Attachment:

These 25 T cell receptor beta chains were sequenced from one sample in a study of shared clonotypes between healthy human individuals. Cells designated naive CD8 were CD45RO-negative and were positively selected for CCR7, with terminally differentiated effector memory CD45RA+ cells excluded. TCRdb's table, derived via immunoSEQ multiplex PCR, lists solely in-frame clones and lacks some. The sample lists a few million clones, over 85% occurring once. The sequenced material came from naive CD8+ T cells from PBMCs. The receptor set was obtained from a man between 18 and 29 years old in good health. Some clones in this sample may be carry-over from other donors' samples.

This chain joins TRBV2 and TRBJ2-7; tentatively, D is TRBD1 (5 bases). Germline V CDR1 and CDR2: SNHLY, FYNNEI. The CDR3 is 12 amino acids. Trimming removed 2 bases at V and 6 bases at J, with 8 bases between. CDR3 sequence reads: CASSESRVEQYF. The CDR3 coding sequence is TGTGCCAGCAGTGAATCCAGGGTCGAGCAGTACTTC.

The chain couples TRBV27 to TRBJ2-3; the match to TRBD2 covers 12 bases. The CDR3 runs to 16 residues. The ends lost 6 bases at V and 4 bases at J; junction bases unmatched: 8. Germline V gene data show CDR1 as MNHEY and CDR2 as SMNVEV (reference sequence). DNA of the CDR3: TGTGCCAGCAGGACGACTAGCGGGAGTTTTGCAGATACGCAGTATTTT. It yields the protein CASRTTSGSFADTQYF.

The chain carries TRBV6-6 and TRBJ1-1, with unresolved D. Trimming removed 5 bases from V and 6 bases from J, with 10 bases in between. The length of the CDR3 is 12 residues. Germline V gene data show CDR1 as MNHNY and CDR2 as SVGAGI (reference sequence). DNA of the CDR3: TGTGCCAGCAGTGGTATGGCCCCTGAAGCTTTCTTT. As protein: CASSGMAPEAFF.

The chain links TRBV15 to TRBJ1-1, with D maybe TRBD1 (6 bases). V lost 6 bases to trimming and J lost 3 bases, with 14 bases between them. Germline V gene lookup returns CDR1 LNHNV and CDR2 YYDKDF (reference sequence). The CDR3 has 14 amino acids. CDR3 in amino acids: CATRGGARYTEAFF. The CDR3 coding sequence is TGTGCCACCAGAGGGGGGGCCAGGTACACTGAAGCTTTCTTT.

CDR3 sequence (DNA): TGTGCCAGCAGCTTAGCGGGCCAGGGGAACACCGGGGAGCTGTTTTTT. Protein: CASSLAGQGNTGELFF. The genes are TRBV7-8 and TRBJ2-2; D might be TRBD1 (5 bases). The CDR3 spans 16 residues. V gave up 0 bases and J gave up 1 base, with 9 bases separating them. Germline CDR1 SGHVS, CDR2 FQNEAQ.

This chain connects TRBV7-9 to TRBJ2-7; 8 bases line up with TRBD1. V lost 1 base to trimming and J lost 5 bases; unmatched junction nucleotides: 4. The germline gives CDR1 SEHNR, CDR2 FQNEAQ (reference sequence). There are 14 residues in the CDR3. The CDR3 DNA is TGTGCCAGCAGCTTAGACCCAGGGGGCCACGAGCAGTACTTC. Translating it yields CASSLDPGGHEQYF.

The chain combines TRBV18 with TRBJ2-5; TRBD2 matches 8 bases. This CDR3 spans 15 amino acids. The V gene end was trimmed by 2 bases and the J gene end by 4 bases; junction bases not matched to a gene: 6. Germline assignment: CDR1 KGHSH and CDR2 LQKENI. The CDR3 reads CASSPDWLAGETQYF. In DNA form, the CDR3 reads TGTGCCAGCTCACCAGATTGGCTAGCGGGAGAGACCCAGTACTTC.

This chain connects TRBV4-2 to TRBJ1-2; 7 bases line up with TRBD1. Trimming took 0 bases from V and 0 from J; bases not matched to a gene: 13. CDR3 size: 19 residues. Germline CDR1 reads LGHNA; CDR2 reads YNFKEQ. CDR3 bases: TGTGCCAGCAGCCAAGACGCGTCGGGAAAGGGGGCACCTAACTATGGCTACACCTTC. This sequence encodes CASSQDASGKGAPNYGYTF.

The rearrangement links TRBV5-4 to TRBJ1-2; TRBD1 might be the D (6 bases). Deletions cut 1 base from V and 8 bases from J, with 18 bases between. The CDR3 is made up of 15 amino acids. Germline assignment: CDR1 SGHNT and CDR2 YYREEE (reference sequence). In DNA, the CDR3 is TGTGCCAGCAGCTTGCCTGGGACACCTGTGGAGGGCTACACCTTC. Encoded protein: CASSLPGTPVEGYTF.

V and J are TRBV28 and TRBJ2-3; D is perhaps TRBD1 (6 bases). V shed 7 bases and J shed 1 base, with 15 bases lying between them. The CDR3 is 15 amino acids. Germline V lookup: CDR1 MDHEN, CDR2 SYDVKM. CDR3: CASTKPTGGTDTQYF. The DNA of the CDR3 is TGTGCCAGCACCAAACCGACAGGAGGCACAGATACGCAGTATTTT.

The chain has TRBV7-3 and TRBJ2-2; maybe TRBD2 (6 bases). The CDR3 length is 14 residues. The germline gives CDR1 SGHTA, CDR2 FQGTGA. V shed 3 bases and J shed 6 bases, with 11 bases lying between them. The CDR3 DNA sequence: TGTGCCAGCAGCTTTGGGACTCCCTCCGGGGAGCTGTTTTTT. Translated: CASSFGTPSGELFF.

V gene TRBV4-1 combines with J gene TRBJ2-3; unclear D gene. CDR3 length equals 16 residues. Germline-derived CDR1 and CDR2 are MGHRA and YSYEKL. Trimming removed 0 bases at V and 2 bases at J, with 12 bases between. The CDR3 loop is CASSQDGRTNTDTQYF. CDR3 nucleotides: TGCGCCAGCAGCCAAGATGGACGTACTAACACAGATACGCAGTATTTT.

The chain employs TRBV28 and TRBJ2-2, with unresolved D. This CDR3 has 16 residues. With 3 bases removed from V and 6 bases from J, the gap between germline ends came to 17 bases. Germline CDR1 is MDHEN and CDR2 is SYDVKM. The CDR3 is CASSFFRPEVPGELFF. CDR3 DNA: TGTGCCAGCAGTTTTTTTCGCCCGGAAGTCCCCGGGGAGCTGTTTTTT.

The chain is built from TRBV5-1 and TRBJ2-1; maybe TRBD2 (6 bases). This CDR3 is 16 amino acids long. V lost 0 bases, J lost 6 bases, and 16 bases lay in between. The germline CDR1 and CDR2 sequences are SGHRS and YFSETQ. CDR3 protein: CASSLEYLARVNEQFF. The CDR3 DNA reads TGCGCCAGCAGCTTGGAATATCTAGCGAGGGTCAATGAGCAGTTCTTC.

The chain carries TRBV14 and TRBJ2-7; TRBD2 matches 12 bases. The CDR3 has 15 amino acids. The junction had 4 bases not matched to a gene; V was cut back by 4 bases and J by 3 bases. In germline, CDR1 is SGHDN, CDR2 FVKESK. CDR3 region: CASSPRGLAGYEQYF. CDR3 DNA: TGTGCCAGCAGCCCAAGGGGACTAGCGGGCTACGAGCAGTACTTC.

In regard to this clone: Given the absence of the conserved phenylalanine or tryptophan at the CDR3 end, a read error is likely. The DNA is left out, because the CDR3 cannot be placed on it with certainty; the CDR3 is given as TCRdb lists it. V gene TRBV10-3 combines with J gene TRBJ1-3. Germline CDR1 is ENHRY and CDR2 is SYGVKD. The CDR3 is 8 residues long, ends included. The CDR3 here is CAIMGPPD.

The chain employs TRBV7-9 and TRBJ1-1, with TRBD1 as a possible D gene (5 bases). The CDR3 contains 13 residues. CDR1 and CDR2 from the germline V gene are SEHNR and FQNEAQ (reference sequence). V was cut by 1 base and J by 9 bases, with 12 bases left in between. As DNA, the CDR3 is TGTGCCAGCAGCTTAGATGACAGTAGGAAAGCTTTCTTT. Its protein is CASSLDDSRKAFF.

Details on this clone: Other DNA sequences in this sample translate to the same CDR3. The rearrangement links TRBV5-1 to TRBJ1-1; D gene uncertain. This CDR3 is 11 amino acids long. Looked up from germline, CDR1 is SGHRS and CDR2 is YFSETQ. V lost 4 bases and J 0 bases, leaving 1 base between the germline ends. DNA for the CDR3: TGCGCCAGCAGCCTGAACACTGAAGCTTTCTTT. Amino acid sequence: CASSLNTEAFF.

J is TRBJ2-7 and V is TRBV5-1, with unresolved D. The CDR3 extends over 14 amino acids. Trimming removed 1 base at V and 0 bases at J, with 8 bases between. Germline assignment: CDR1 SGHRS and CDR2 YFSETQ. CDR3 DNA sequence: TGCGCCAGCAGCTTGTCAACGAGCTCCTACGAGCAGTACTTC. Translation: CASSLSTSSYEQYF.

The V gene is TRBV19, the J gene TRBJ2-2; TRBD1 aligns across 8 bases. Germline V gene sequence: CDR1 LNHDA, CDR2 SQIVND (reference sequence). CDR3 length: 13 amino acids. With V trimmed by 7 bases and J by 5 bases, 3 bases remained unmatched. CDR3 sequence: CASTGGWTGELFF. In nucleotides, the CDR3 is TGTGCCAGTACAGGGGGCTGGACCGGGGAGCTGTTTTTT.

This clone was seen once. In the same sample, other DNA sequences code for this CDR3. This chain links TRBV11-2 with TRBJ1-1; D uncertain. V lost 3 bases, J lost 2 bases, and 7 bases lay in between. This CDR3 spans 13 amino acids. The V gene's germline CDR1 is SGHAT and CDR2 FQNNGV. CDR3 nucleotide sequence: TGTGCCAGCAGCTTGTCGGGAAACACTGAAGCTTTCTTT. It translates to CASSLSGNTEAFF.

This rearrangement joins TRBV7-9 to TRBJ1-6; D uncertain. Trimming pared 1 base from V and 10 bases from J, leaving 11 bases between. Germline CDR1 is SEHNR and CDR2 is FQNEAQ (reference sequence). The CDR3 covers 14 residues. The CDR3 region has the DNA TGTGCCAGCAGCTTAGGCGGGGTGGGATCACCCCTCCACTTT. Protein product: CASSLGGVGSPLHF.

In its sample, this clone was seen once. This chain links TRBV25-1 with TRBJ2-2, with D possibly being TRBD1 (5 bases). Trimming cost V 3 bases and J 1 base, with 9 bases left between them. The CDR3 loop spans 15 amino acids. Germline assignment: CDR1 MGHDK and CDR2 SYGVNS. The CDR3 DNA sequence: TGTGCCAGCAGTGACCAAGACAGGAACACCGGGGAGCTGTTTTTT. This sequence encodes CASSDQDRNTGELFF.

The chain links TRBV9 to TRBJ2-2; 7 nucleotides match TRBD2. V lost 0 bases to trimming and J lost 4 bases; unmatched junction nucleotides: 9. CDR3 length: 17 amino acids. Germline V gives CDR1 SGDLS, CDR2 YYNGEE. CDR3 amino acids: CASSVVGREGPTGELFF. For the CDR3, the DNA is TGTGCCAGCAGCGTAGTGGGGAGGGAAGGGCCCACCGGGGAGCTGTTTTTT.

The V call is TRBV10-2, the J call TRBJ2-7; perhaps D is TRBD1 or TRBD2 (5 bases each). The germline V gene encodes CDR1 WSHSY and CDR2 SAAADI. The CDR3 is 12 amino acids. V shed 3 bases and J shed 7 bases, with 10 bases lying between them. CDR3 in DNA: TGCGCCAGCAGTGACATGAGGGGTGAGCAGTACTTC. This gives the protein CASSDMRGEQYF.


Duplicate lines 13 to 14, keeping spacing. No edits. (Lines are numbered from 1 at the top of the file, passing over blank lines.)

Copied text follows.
V gene TRBV4-1 combines with J gene TRBJ2-3; unclear D gene. CDR3 length equals 16 residues. Germline-derived CDR1 and CDR2 are MGHRA and YSYEKL. Trimming removed 0 bases at V and 2 bases at J, with 12 bases between. The CDR3 loop is CASSQDGRTNTDTQYF. CDR3 nucleotides: TGCGCCAGCAGCCAAGATGGACGTACTAACACAGATACGCAGTATTTT.

The chain employs TRBV28 and TRBJ2-2, with unresolved D. This CDR3 has 16 residues. With 3 bases removed from V and 6 bases from J, the gap between germline ends came to 17 bases. Germline CDR1 is MDHEN and CDR2 is SYDVKM. The CDR3 is CASSFFRPEVPGELFF. CDR3 DNA: TGTGCCAGCAGTTTTTTTCGCCCGGAAGTCCCCGGGGAGCTGTTTTTT.